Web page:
His Holiness talked about the importance of education saying the Central Tibetan Administration had been spending money in the establishment of schools while it has not allocated any money for the building of monasteries.  His Holiness asked everyone, particularly the children, to pay special attention to the Tibetan language. He said the responsibility for this lies with each and every family.  He also encouraged students to undertake specialized studies.

His Holiness also called on Tibetans living in areas that have Chinese communities to reach out to them.  He said that in order to resolve the Tibetan problem, it is important that we have the understanding and support of the Chinese people so that they can understand our point of view. Here His Holiness referred to the British journalist Felix Greene, who came to visit him in Dharamsala in the 1970s. Greene was known to be pro-China and had been to Tibet and shot films with Tibetans extolling the virtue of Chinese rule. He brought them to Dharamsala.  His Holiness recalled seeing footage where two former Lhasa officials, Kashoepa and Lhawutara, were criticizing him. Greene wanted to show to His Holiness how the Tibetans in Tibet viewed him.  His Holiness said he, however, told Green to look carefully to the eyes of those being interviewed, which were darting to the side indicating that “the teacher was at the side.” He said he told Greene that if these same individuals come to India and freely speak out their mind they would be saying something different.  His Holiness said he had three days of discussion at the end of which Greene’s attitude had changed.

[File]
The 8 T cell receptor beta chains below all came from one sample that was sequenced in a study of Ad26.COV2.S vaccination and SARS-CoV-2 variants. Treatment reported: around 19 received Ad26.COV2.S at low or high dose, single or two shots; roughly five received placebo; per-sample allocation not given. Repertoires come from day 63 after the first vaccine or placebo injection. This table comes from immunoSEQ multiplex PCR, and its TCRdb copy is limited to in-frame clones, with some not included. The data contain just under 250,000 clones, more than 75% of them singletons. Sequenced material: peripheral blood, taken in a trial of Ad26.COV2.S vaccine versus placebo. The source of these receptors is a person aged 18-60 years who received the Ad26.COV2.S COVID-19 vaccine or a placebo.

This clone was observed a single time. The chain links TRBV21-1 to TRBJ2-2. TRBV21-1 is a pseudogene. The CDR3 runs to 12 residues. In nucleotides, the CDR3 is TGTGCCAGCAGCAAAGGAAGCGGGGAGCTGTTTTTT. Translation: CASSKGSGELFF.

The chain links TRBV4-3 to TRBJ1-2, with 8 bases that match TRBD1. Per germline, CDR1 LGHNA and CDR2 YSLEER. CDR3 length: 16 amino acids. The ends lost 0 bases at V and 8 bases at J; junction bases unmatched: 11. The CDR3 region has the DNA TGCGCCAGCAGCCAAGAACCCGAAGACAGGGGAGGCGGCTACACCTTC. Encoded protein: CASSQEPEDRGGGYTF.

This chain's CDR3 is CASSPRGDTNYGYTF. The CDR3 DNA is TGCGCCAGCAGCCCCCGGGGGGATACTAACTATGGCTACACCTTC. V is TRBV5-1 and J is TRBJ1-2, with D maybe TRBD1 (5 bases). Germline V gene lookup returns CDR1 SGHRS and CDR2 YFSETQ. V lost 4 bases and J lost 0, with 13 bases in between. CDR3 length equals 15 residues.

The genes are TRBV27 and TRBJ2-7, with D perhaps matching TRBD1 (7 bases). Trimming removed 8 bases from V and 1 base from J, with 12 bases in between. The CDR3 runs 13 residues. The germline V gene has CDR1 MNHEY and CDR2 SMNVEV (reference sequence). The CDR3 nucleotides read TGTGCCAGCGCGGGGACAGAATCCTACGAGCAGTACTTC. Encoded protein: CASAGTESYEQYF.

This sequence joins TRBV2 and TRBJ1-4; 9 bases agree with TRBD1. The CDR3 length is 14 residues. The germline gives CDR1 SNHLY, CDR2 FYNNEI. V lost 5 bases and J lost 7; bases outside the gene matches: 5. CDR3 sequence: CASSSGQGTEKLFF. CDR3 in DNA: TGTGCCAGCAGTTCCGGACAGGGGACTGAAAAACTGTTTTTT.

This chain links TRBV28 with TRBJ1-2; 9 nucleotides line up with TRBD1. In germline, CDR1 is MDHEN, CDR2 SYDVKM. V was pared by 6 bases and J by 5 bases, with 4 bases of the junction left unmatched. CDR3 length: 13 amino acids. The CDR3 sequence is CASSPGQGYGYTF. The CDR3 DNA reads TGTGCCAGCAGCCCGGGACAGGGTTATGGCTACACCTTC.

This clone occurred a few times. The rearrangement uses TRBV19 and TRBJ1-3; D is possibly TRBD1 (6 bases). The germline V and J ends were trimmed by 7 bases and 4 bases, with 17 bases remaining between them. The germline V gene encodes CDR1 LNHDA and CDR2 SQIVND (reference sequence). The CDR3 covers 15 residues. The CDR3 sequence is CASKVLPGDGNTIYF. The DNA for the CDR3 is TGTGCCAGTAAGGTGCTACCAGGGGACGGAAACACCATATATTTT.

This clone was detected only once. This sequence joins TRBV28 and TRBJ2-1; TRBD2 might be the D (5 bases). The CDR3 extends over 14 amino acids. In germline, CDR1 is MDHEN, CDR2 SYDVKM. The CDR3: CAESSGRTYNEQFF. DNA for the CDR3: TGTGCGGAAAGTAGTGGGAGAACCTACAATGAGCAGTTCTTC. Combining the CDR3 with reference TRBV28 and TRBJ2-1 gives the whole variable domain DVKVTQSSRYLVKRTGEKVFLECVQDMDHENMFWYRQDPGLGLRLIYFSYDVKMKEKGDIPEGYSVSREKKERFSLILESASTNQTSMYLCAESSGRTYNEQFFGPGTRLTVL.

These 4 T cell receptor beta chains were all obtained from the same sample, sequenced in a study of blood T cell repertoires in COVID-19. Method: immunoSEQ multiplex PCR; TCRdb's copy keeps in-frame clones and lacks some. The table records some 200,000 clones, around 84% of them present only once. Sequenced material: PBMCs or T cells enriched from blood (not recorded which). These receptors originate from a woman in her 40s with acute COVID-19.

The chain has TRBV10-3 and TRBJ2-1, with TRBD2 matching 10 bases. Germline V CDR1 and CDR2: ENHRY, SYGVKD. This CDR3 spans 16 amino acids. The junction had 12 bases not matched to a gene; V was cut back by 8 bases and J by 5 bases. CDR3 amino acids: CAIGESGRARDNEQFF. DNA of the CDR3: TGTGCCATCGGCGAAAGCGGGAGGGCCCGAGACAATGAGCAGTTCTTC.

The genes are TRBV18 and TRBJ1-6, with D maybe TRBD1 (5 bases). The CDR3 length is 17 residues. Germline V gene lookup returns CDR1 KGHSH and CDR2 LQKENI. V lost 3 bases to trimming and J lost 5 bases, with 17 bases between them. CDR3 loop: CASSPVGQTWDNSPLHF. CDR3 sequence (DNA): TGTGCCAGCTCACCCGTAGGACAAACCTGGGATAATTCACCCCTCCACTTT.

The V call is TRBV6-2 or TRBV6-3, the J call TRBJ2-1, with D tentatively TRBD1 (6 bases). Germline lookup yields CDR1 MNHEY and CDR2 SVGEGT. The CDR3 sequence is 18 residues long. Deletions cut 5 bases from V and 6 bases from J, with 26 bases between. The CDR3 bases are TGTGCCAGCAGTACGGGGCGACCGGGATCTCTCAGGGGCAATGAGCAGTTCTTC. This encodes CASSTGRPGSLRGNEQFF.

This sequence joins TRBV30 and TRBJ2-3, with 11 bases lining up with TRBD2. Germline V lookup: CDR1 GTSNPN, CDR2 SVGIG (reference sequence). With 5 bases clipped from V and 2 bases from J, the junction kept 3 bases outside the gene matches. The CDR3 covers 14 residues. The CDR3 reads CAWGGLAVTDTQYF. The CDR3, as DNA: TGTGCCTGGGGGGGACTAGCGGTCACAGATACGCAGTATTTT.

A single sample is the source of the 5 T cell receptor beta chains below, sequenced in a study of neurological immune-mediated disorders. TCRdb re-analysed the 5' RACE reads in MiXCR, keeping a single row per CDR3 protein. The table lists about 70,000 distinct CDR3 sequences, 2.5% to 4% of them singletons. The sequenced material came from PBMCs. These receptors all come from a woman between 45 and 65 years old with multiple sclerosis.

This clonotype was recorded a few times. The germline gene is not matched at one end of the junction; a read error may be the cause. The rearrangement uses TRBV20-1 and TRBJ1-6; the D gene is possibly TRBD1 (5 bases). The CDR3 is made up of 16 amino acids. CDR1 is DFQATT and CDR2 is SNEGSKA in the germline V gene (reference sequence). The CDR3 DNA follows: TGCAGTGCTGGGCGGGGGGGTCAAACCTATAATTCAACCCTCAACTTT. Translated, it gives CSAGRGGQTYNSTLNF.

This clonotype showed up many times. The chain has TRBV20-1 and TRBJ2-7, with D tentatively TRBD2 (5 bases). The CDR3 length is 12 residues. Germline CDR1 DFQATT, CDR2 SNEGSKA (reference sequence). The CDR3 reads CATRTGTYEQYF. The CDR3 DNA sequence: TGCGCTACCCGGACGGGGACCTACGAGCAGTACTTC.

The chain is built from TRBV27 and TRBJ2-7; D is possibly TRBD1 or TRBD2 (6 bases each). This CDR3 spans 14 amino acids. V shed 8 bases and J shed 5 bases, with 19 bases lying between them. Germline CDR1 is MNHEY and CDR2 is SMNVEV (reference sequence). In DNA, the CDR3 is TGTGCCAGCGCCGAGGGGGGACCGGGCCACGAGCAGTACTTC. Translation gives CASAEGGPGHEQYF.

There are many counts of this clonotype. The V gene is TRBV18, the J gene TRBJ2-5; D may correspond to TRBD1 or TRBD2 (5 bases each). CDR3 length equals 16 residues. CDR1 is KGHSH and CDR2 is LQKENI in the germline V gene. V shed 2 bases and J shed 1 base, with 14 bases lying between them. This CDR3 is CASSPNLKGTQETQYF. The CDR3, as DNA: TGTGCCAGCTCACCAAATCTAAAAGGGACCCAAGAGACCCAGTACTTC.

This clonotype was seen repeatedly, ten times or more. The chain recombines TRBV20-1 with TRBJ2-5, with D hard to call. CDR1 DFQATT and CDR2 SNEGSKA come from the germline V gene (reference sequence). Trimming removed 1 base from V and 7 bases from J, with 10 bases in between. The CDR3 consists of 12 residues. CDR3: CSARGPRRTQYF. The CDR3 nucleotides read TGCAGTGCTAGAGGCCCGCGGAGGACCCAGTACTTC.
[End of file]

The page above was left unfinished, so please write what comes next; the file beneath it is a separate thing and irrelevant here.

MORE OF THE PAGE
Talking about the political issue of Tibet, His Holiness reminded the people that his Middle Way of Approach in no way negated the past history. In terms of history, His Holiness said the Tibetan point of view differed from the Chinese point of view.  However, we need to deal with the reality of the issue and make an effort to save Tibet from the critical situation. He said the Middle Way Approach was not about one side losing with the other side winning but was mutually beneficial.

Pointing to the members of the clergy sitting on the stage, His Holiness reminded them of their responsibility while transferring knowledge of Tibetan religion and culture. He said even while advising others to be kindhearted they themselves need to implement the same.

His Holiness asked the Tibetans to be friendly with each other and to help the less privileged. He said he had been meeting some sick people and his advice is that everyone should take precautionary medical checkup and undergo treatment before the illness becomes drastic.  He said what is important is timely medical treatment saying even the Buddha had advised it.

His Holiness asked the people to look for ways to maintain the Tibetan spirit saying we should learn from the Jews on this. 

Following his address to the Tibetan community, His Holiness went to the Radio City Music Hall to continue his Buddhist lecture.  At the beginning, a group of Korean Buddhists chanted the Heart Sutra in Korean (on May 22, it was chanted in Chinese by some Chinese Buddhists). is Holiness then spent a good portion of the morning session in explaining the basic principles saying the people should have the right understanding.

Chef Eric Ripert and his team with His Holiness. Photo/OHHDL